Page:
The federal consumer watchdog agency finalized long-awaited rules Thursday aimed at reining in predatory payday lenders that provide short-term, high-interest loans to the financially vulnerable. The rules from the Consumer Financial Protection Bureau will require payday and car title lenders to take into account a borrower’s ability to repay debt, and restricts the ability to take out successive loans. .. The Washington Post’s Renae Marie has more:
The CFPB says it still expects more than 90 percent of payday borrowers to be able to obtain a loan, but it has been highly critical of the industry, which the agency says profits from trapping cash-strapped workers in a vicious cycle of borrowing. For example, the CFPB has said that about 80 percent of payday loan customers don’t pay off their first loan and have their debt rolled into another loan. About 45 percent of payday customers take out at least four loans in a row. And the loans often come with steep fees. Borrowers pay a median $15 in fees for each $100 they borrow, amounting to an annual percentage rate of 391 percent on a median loan of $350, according to the CFPB.
While the rules are a major step in the right direction, LBP’s Jan Moller explains that state regulations are still the most effective way to stop the payday lending debt trap by capping the rates that lenders can charge.
“This new rule has the potential to bring common-sense requirements to a payday lending industry that knowingly traps thousands of Louisianans in long-term cycles of debt at 391 percent annual interest. But Louisiana families still need our state lawmakers to strengthen consumer protections,” said Jan Moller, director of the Louisiana Budget Project. “Left unchecked, payday and car title lending drains over $200 million every year from Louisiana’s economy and often causes bankruptcy, bank account overdrafts and delinquency on other bills. While the CFPB cannot legally cap the interest rate on payday lending – the most effective measure to stop the payday lending debt trap – our state lawmakers can and should cap these loans at 36 percent APR.”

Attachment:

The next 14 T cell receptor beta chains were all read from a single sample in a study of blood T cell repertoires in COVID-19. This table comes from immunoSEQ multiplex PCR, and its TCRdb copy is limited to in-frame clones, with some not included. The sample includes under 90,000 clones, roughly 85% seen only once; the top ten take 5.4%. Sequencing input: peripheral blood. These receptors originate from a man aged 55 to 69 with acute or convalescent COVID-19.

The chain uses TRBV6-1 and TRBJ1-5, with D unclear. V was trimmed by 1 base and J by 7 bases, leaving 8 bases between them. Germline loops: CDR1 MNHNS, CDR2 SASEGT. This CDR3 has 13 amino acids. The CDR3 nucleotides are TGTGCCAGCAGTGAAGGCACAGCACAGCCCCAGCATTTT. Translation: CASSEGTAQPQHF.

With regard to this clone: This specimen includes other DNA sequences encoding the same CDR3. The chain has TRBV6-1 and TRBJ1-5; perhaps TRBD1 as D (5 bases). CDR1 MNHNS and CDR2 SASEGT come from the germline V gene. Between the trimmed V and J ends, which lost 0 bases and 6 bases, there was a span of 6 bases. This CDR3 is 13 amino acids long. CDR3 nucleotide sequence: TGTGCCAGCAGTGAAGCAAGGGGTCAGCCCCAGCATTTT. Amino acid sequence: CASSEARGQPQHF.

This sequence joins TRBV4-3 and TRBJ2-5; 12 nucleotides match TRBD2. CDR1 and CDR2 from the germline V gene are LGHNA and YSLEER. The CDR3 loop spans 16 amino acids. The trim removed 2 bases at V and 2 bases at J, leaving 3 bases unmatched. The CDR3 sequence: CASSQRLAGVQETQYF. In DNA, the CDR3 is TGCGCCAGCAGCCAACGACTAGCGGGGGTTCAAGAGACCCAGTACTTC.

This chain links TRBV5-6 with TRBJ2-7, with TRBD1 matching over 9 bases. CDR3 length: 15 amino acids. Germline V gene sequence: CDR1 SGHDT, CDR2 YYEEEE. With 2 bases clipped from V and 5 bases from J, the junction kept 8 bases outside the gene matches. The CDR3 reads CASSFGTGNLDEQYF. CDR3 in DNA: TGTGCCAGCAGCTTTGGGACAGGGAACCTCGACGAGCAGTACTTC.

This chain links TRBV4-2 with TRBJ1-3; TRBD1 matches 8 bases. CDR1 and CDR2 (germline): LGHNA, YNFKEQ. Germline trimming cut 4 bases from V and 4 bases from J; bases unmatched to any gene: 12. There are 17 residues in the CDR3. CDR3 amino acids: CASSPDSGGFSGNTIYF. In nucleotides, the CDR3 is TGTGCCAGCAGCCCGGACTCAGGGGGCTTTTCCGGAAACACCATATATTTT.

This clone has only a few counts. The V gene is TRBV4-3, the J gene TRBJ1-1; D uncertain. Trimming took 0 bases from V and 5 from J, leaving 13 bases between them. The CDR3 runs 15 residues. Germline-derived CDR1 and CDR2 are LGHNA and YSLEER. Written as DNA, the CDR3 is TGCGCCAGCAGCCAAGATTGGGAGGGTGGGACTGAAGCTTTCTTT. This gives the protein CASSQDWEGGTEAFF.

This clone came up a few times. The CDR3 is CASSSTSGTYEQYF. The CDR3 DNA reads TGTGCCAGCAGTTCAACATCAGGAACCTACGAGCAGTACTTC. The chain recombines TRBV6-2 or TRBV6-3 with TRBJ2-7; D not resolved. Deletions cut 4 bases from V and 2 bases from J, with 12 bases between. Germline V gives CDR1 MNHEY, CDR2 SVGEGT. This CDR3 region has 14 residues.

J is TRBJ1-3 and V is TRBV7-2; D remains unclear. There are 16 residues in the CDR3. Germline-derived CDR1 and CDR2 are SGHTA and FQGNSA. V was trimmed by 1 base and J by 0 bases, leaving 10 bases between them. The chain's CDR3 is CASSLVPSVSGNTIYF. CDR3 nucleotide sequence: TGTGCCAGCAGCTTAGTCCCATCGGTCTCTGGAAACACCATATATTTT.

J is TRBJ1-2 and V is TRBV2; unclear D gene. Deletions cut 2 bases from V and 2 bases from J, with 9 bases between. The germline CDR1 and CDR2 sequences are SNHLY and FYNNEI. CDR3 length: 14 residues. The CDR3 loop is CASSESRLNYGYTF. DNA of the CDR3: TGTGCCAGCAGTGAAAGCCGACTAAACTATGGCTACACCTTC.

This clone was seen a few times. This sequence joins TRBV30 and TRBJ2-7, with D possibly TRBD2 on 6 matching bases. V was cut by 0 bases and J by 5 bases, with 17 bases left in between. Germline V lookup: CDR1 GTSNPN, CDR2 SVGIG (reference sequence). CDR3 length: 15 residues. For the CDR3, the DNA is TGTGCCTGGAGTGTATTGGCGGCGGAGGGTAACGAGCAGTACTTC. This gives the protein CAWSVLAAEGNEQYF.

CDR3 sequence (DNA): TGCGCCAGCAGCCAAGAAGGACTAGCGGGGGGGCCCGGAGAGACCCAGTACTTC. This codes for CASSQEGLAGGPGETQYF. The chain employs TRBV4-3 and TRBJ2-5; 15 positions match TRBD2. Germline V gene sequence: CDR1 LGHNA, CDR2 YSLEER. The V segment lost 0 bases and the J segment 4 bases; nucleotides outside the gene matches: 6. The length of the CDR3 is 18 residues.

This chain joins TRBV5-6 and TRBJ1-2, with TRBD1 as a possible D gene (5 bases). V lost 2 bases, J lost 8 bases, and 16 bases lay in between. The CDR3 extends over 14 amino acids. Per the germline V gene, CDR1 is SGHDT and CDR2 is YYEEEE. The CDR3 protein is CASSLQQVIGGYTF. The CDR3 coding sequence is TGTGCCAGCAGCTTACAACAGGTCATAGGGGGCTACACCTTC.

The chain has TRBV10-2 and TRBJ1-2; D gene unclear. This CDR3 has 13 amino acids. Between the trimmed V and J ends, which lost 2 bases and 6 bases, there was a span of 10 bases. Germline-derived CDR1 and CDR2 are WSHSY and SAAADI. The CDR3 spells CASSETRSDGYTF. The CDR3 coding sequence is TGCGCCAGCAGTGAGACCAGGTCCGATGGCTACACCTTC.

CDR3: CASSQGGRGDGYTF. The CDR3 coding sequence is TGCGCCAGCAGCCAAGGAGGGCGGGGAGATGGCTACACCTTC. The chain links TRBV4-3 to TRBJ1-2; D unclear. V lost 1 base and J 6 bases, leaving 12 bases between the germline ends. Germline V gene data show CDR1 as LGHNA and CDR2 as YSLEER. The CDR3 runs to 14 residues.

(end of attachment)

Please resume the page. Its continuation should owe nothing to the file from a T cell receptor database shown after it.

Revenue shortfalls becoming more common
Although America’s economy continues to grow, the National Association of State Budget Officers reports that 22 states faced budget shortfalls in 2017, and more states grappled with mid-year gaps than in any year since 2010. Louisiana is all too familiar with revenue shortfalls, having struggled with 15 mid-year shortalls in the last nine years. As Elizabeth McNichol and Samantha Waxman with the Center on Budget and Policy Priorities report, there are a number steps states can take to manage and prevent revenue shortfalls, including addressing structural problems in state revenue systems:
Antiquated tax systems ill-suited to the 21st century economy hamper states’ ability to restore school funding, cope with cuts in federal support, and invest in the future. For instance, many states primarily levy sales taxes on tangible goods, even though services — many of which didn’t exist when sales taxes were enacted, such as video streaming — make up a growing share of consumption. States can halt the erosion of their sales taxes and improve their long-term ability to invest in state priorities by broadening the sales tax to include more services. In addition, states should diversify revenue sources, including sales, excise and/or income taxes, each of which responds differently to economic changes, to improve the stability of tax collections.